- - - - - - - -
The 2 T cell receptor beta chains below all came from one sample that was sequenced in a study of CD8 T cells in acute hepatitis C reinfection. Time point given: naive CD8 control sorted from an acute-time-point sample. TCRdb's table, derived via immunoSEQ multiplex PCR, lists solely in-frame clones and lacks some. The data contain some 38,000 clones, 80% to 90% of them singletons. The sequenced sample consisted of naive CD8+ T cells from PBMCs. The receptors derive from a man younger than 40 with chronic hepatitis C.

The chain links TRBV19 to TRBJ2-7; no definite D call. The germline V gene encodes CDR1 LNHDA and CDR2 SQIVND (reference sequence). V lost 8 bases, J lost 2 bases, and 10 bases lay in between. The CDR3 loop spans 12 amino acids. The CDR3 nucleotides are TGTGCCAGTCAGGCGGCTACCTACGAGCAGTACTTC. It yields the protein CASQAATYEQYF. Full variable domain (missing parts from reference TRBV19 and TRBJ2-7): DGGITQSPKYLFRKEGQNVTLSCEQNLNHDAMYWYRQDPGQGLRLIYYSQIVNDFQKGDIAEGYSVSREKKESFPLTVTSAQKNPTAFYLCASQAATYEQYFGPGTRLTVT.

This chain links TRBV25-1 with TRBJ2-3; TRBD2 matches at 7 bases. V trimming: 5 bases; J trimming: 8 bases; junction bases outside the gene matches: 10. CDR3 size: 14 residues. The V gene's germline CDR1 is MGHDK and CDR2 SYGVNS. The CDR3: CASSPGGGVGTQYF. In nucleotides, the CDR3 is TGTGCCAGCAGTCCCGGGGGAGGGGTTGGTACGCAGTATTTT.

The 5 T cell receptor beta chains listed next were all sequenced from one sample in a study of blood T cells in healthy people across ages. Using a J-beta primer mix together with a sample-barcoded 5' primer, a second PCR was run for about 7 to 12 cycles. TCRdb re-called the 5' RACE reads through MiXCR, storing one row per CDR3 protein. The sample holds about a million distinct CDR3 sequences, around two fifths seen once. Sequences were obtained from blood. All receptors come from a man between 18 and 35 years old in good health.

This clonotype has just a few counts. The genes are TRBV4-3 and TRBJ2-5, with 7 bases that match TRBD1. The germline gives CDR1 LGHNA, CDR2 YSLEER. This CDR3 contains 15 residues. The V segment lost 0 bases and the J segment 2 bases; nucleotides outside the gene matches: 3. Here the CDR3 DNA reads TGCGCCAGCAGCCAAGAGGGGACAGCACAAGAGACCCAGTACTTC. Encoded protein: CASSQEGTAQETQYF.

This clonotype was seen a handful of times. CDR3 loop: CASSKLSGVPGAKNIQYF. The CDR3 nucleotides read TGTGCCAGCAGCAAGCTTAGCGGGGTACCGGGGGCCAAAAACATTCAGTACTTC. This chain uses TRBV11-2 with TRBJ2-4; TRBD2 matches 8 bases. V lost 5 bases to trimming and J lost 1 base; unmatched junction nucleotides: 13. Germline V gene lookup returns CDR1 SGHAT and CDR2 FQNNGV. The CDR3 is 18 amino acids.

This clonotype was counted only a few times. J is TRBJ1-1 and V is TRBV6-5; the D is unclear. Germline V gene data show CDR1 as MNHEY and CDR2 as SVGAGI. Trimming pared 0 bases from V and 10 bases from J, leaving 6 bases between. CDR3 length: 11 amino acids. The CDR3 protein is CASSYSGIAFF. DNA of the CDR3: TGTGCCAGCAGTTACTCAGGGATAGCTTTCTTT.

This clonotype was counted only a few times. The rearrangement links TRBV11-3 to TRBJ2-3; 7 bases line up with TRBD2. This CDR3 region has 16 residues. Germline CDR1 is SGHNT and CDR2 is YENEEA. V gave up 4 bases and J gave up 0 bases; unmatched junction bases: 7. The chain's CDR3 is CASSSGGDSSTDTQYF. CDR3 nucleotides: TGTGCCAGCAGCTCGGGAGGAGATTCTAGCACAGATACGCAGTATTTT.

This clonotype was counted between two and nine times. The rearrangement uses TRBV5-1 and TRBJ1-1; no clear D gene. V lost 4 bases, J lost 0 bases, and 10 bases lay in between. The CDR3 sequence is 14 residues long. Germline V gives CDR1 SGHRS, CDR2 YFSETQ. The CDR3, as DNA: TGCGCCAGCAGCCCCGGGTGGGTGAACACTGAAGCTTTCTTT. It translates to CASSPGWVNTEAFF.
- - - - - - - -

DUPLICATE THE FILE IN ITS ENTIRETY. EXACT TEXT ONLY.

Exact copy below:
The 2 T cell receptor beta chains below all came from one sample that was sequenced in a study of CD8 T cells in acute hepatitis C reinfection. Time point given: naive CD8 control sorted from an acute-time-point sample. TCRdb's table, derived via immunoSEQ multiplex PCR, lists solely in-frame clones and lacks some. The data contain some 38,000 clones, 80% to 90% of them singletons. The sequenced sample consisted of naive CD8+ T cells from PBMCs. The receptors derive from a man younger than 40 with chronic hepatitis C.

The chain links TRBV19 to TRBJ2-7; no definite D call. The germline V gene encodes CDR1 LNHDA and CDR2 SQIVND (reference sequence). V lost 8 bases, J lost 2 bases, and 10 bases lay in between. The CDR3 loop spans 12 amino acids. The CDR3 nucleotides are TGTGCCAGTCAGGCGGCTACCTACGAGCAGTACTTC. It yields the protein CASQAATYEQYF. Full variable domain (missing parts from reference TRBV19 and TRBJ2-7): DGGITQSPKYLFRKEGQNVTLSCEQNLNHDAMYWYRQDPGQGLRLIYYSQIVNDFQKGDIAEGYSVSREKKESFPLTVTSAQKNPTAFYLCASQAATYEQYFGPGTRLTVT.

This chain links TRBV25-1 with TRBJ2-3; TRBD2 matches at 7 bases. V trimming: 5 bases; J trimming: 8 bases; junction bases outside the gene matches: 10. CDR3 size: 14 residues. The V gene's germline CDR1 is MGHDK and CDR2 SYGVNS. The CDR3: CASSPGGGVGTQYF. In nucleotides, the CDR3 is TGTGCCAGCAGTCCCGGGGGAGGGGTTGGTACGCAGTATTTT.

The 5 T cell receptor beta chains listed next were all sequenced from one sample in a study of blood T cells in healthy people across ages. Using a J-beta primer mix together with a sample-barcoded 5' primer, a second PCR was run for about 7 to 12 cycles. TCRdb re-called the 5' RACE reads through MiXCR, storing one row per CDR3 protein. The sample holds about a million distinct CDR3 sequences, around two fifths seen once. Sequences were obtained from blood. All receptors come from a man between 18 and 35 years old in good health.

This clonotype has just a few counts. The genes are TRBV4-3 and TRBJ2-5, with 7 bases that match TRBD1. The germline gives CDR1 LGHNA, CDR2 YSLEER. This CDR3 contains 15 residues. The V segment lost 0 bases and the J segment 2 bases; nucleotides outside the gene matches: 3. Here the CDR3 DNA reads TGCGCCAGCAGCCAAGAGGGGACAGCACAAGAGACCCAGTACTTC. Encoded protein: CASSQEGTAQETQYF.

This clonotype was seen a handful of times. CDR3 loop: CASSKLSGVPGAKNIQYF. The CDR3 nucleotides read TGTGCCAGCAGCAAGCTTAGCGGGGTACCGGGGGCCAAAAACATTCAGTACTTC. This chain uses TRBV11-2 with TRBJ2-4; TRBD2 matches 8 bases. V lost 5 bases to trimming and J lost 1 base; unmatched junction nucleotides: 13. Germline V gene lookup returns CDR1 SGHAT and CDR2 FQNNGV. The CDR3 is 18 amino acids.

This clonotype was counted only a few times. J is TRBJ1-1 and V is TRBV6-5; the D is unclear. Germline V gene data show CDR1 as MNHEY and CDR2 as SVGAGI. Trimming pared 0 bases from V and 10 bases from J, leaving 6 bases between. CDR3 length: 11 amino acids. The CDR3 protein is CASSYSGIAFF. DNA of the CDR3: TGTGCCAGCAGTTACTCAGGGATAGCTTTCTTT.

This clonotype was counted only a few times. The rearrangement links TRBV11-3 to TRBJ2-3; 7 bases line up with TRBD2. This CDR3 region has 16 residues. Germline CDR1 is SGHNT and CDR2 is YENEEA. V gave up 4 bases and J gave up 0 bases; unmatched junction bases: 7. The chain's CDR3 is CASSSGGDSSTDTQYF. CDR3 nucleotides: TGTGCCAGCAGCTCGGGAGGAGATTCTAGCACAGATACGCAGTATTTT.

This clonotype was counted between two and nine times. The rearrangement uses TRBV5-1 and TRBJ1-1; no clear D gene. V lost 4 bases, J lost 0 bases, and 10 bases lay in between. The CDR3 sequence is 14 residues long. Germline V gives CDR1 SGHRS, CDR2 YFSETQ. The CDR3, as DNA: TGCGCCAGCAGCCCCGGGTGGGTGAACACTGAAGCTTTCTTT. It translates to CASSPGWVNTEAFF.